(Sam Paris is an AGWM missionary to Vanuatu.)
After Cyclone Harold earlier this year, roads on Vanuatu’s remote island of Pentecost were impassable. On Pentecost — one of the hardest hit islands — landslides and insanely high winds washed away sections of the dirt roads, remaking the landscape into something even wilder and more challenging.
From the very beginning of this year’s cyclone relief effort, we had prayed for God to use us, to open doors for us to share the gospel, and that lives would be changed forever. We also prayed that God would lead us every step of the way and that only His will would be done!
So we strapped on our packs and trekked up a mountain into central Pentecost, into the extremely remote village of Ratap. The whole community greeted us, eager to see who was willing to make the trip to visit them.
As we made introductions and explained why we had come, the chief came out of his hut. I immediately noticed a gaping wound on the back of his hand. When I got closer to him, I could see the wound was about 2 inches across and extremely deep, exposing the tendons. His hand was badly swollen and grossly infected. He was in so much pain that he could not lift it.
The chief had gone spear fishing, he explained, trying to get food for his family. While in the ocean, an octopus attacked him. It gripped his arm and ripped a chunk out of his hand before he could detangle himself from it. Now his hand was swollen, and his body badly infected.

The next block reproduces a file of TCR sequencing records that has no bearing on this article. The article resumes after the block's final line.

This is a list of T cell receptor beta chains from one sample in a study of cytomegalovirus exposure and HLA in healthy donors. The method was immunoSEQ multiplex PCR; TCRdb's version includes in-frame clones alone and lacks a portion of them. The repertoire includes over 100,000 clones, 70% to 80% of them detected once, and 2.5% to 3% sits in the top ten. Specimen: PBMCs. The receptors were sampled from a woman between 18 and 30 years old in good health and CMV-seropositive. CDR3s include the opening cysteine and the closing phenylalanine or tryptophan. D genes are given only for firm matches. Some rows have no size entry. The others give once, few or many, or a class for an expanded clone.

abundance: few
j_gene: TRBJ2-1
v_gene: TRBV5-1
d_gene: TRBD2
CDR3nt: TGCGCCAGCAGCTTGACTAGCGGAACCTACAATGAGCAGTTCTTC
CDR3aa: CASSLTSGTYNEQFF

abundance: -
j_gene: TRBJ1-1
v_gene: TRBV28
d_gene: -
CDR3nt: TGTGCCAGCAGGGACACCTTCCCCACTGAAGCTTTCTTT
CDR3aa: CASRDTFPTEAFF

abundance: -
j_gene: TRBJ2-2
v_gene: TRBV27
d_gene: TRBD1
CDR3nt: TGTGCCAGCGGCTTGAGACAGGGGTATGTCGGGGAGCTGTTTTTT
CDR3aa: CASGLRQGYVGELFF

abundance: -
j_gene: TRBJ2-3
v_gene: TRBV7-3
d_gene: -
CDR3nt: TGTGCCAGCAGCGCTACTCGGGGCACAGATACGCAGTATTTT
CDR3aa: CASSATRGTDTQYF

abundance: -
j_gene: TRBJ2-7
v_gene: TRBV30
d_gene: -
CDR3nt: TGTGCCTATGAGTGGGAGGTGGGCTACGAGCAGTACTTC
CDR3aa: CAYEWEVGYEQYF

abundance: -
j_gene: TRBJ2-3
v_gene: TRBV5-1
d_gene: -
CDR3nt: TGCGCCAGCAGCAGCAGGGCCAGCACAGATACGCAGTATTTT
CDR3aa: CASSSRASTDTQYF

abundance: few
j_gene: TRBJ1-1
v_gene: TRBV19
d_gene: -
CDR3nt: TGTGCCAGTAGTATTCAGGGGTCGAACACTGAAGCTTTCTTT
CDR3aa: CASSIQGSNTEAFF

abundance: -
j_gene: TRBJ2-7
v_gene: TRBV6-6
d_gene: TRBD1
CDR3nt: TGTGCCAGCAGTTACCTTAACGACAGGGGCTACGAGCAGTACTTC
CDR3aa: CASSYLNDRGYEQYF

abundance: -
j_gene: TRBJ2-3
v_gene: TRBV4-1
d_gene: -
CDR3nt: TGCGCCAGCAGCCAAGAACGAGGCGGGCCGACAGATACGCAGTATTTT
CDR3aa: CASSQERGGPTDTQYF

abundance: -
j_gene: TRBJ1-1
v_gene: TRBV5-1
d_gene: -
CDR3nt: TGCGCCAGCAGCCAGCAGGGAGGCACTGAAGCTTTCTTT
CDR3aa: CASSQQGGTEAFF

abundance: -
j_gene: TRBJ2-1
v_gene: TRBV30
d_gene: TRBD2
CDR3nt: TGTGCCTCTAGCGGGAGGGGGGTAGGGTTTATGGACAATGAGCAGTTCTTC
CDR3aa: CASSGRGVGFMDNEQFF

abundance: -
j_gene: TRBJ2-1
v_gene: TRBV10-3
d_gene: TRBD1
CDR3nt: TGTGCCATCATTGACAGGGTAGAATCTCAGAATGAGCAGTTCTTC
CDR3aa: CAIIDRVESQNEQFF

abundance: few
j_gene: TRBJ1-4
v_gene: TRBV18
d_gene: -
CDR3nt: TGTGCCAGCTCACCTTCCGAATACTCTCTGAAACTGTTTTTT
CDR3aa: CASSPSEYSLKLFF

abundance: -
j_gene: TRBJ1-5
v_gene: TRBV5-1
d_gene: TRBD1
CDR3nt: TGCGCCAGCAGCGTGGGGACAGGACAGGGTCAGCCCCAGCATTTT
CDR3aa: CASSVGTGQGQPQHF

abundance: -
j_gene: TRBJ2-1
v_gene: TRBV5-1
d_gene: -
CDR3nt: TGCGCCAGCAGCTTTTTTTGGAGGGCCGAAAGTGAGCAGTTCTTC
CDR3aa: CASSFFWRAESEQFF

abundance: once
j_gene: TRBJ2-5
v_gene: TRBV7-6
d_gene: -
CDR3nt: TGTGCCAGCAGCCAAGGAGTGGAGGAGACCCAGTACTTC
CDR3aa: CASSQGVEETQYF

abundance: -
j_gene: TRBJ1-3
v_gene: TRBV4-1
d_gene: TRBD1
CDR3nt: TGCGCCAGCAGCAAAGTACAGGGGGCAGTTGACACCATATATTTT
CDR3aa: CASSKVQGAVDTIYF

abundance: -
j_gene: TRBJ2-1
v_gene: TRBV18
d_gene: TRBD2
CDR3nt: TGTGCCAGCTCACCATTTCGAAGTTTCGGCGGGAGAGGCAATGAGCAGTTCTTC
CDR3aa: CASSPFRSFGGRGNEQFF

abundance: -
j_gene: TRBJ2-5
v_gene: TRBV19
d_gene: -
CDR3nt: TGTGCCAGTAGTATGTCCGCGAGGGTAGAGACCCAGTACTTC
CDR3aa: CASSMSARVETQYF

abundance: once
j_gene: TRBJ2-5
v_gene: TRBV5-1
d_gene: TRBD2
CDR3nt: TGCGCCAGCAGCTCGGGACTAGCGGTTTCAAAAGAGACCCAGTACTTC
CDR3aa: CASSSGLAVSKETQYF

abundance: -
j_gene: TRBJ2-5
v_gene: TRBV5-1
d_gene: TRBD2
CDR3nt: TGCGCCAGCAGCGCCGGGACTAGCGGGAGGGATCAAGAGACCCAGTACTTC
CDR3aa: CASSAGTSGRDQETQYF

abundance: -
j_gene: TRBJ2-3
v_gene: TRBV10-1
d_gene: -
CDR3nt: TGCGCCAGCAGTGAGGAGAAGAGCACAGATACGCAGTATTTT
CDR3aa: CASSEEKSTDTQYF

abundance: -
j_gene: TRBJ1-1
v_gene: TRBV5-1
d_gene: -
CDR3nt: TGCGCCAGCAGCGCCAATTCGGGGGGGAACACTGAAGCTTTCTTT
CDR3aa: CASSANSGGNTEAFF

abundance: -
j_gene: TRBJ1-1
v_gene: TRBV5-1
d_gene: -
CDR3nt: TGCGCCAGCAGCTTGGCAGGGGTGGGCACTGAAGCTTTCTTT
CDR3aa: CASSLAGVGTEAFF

The outer islands of Vanuatu have limited to no medical care — an infected wound is deadly out here.
After being shown around the area and making assessments of their needs after the cyclone, I felt the Holy Spirit prompt me to pray for the chief.
I asked him if I could pray for God to heal his hand. Ratap does not have access to any church and still follows traditional animistic beliefs, but after some consideration, he agreed. I prayed with excitement, because we have been asking God for opportunities to make Him known and see Him work in wondrous ways. Shortly after our prayer, we said our goodbyes.
Three weeks later, we returned to Pentecost in a ship filled with rice and canned meat for distribution. When we got to Ratap, the chief came running. He held up his hand, showing me that the swelling was gone and the gaping wound had become just a small scab!
The chief told me that as soon as we had prayed for his festering wound, it had stopped weeping! That day and every day thereafter, it got better and better.
He then asked if I would be willing to do for others what I had done for him. I excitedly explained that it was God who healed him, and that I would be happy to pray for others. The chief led me from hut to hut, where I was able to lay hands on the sick and broken, asking God to heal them and make His presence known to them!